Friday, August 31, 2007
Since late 2006, there has been speculation that Google is prototyping a Google mobile phone, optimized to run Google apps, enable communications between Gtalk users and operate as a standard mobile phone as well. The speculation then was that a launch could occur in 2008.
The rumors are out again, suggesting a device that could sell in the $100 range, not to compete with the iPhone but rather low-cost PCs and other Web-capable devices. The device supposedly is powered by Linux, includes global positioning satellite capabilities, and of course will be optimzied to run Google Maps and other Google software.
Google is said to be showing the prototype to cell phone manufacturers and network operators as it continues to hone the technical specifications that will allow the phone to offer a better mobile Web browsing experience than current products, even the Wall Street Journal has reported.
Perhaps more surprisingly is the apparently-serious talk that Google might try an ad-support model. Maybe someday. That strikes me as requiring too great a change in end user behavior. People don't mind paying something for calling. A more logical approach is a simple flat fee plan for data network usage, including IP-to-IP calls using the data plan, and some for-fee charge for calls that have to terminate on existing mobile and wired networks.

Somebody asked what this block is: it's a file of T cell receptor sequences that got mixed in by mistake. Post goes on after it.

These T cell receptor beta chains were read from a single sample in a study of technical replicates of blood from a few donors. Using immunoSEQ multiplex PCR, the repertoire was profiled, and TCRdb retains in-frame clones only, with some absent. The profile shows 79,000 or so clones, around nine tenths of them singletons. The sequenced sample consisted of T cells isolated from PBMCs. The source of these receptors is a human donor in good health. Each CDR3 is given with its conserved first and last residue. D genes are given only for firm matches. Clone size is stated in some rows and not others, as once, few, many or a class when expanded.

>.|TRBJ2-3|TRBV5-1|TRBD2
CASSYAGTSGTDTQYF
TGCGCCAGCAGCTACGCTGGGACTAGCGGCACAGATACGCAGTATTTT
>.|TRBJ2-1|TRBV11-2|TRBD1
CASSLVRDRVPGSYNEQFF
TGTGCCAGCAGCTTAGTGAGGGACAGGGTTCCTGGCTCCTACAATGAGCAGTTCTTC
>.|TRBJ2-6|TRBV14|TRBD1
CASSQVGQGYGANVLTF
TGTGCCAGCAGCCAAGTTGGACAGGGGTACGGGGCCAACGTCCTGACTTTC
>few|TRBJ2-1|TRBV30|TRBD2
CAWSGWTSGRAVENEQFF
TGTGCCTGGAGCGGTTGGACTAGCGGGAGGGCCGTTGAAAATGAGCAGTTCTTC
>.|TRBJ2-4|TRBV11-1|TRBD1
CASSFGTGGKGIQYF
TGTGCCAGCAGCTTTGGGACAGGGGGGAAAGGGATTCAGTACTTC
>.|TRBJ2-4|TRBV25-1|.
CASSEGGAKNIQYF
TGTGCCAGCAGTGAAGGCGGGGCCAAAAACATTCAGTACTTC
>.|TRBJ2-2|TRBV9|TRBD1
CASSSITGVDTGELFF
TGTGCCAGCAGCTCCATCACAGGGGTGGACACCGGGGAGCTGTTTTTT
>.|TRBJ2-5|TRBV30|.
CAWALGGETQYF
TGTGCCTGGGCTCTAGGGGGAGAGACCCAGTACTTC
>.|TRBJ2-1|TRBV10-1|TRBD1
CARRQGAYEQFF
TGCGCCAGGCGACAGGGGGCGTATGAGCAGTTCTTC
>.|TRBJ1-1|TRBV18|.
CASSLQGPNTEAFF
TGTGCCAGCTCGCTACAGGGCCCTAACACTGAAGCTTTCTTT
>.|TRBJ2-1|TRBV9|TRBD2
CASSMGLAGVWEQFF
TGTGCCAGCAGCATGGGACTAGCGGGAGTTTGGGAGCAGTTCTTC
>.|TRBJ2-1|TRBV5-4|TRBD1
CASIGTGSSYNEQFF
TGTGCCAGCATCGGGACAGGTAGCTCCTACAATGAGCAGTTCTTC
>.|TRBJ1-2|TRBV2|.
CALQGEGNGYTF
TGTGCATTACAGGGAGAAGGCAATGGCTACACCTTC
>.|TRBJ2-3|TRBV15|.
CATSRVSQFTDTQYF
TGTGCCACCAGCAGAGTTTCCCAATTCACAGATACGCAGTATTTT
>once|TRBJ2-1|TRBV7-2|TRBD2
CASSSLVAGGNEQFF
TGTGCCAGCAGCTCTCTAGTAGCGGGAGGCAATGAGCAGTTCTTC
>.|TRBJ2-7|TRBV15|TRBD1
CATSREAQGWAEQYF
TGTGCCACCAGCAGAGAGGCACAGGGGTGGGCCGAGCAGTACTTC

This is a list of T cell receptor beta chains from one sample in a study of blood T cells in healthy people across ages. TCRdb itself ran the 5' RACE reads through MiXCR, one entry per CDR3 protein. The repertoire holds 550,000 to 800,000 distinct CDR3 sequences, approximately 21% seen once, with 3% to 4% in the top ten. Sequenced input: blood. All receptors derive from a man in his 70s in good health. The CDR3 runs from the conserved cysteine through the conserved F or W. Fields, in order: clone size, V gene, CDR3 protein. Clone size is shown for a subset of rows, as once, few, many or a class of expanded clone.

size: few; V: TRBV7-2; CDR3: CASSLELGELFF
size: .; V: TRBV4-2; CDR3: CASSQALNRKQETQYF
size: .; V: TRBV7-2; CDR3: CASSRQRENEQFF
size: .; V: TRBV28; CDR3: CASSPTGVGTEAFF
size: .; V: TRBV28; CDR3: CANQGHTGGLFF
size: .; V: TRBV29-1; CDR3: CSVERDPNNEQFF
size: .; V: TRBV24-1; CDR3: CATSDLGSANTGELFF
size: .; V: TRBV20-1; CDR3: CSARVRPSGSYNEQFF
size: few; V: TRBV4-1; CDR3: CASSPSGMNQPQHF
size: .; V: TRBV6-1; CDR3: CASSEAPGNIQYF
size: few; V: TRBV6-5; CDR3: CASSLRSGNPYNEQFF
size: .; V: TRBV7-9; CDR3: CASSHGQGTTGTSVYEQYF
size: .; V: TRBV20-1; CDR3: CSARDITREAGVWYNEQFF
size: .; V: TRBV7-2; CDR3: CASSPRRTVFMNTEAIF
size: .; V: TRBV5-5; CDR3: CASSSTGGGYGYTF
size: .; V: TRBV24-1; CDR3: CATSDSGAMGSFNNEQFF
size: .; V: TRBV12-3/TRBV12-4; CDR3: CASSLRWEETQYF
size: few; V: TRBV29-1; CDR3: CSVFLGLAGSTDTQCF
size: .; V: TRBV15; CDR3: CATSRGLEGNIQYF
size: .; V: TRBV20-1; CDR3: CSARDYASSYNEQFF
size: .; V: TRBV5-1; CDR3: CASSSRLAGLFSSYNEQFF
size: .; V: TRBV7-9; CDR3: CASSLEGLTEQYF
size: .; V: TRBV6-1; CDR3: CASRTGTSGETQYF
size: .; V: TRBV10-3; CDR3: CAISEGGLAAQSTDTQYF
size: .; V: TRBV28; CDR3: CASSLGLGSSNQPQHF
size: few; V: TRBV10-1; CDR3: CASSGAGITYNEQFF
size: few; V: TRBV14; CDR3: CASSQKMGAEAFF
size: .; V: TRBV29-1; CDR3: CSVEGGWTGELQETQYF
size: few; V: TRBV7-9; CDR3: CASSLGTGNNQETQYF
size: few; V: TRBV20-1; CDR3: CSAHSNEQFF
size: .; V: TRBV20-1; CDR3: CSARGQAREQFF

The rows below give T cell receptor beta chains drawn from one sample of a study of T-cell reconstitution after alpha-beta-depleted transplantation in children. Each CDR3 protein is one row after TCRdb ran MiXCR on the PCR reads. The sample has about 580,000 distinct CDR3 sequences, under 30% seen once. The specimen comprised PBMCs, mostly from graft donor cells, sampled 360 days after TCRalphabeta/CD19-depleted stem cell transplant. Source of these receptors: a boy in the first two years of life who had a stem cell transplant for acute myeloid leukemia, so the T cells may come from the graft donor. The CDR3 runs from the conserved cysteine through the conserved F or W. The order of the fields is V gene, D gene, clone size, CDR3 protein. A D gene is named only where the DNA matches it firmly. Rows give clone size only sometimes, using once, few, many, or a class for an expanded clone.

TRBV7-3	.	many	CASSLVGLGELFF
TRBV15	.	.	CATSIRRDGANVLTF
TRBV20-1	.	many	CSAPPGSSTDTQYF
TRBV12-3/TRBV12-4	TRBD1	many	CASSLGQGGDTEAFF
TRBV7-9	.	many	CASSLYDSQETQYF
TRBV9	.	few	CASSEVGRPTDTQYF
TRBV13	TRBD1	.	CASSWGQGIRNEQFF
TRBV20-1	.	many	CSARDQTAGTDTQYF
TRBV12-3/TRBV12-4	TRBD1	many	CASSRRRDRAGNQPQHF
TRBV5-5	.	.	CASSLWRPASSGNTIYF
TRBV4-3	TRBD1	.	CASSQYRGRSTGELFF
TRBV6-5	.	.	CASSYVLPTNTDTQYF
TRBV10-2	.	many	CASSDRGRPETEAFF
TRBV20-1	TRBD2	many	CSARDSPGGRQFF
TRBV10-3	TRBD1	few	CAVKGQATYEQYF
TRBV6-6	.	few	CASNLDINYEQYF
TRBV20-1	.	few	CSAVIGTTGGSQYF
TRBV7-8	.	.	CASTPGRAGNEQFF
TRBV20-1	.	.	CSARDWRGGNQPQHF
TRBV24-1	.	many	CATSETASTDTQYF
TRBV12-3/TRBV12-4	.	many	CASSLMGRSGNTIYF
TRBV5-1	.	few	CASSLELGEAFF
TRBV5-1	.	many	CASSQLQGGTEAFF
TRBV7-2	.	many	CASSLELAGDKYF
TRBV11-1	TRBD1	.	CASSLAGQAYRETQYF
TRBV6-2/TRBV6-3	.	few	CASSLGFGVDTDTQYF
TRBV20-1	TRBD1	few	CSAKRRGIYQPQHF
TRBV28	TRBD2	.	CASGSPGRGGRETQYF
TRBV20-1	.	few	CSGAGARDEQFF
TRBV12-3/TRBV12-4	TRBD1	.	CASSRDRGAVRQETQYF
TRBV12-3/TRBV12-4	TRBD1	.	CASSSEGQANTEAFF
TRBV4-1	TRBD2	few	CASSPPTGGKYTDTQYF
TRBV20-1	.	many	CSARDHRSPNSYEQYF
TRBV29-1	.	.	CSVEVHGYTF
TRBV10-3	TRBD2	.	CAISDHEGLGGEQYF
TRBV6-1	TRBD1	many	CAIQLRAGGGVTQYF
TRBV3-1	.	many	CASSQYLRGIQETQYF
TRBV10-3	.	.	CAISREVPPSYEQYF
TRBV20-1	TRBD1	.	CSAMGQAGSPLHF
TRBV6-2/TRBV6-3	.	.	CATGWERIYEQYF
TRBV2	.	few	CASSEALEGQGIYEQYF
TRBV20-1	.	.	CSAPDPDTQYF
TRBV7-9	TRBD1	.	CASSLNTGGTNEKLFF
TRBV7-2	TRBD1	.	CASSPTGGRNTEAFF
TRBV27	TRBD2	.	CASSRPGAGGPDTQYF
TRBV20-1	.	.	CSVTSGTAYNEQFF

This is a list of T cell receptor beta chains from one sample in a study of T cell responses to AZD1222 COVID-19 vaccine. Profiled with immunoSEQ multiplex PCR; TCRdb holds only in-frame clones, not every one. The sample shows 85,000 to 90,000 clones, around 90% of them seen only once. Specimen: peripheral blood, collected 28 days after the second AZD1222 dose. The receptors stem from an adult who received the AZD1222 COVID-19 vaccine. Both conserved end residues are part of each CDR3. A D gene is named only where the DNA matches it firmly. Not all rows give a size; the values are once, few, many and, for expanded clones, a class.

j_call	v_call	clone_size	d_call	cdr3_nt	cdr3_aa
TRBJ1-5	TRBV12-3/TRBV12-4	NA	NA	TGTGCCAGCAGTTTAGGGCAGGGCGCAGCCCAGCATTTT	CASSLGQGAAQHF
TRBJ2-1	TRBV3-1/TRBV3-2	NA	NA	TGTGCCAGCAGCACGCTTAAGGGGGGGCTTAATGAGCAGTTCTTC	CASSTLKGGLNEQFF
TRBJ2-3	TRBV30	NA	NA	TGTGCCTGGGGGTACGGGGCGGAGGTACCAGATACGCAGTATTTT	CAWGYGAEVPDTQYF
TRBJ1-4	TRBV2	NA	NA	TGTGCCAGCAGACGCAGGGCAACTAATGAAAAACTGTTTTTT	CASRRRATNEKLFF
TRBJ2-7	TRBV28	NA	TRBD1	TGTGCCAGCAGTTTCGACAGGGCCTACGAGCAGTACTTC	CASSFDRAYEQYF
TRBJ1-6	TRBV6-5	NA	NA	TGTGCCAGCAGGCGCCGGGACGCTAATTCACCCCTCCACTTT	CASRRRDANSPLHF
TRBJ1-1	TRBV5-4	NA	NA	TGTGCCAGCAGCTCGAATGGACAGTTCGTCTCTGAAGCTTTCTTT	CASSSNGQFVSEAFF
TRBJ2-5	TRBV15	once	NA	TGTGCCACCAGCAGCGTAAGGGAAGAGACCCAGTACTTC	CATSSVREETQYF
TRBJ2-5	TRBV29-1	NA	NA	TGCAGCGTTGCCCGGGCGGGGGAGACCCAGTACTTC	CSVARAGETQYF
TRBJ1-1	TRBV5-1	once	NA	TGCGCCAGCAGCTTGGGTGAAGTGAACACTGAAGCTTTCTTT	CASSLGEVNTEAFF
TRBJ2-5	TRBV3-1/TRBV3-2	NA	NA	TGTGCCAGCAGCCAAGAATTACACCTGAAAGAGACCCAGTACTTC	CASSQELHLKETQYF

There is a rumor about T-Mobile being a network partner, but that is curious since T-Mobile's data network would provide a horrible end user experience. Perhaps T-Mobile is thinking about a dual-mode approach with connectivity at T-Mobile Hotspots. Despite that, T-Mobile has the most to gain, as it needs to do something to break out of its fourth-place spot in the U.S. mobile market.
Such a GPhone or Google Phone would aim for the "Internet in your pocket" segment of the market, with a heavy emphasis on how it can be a platform for contextual advertising based on user location, not just past behavior. There's always some risk when a supplier tries to create a new segment in the device category. But Apple has done it with the iPod and now with the iPhone.
The Google Phone would have to pioneer another new segment in the handset category as well. That's always challenging. But mobile search is a big deal for Google, providing huge incentives to prime the market.
This image, by the way, is just one conception of what such a device might look like.
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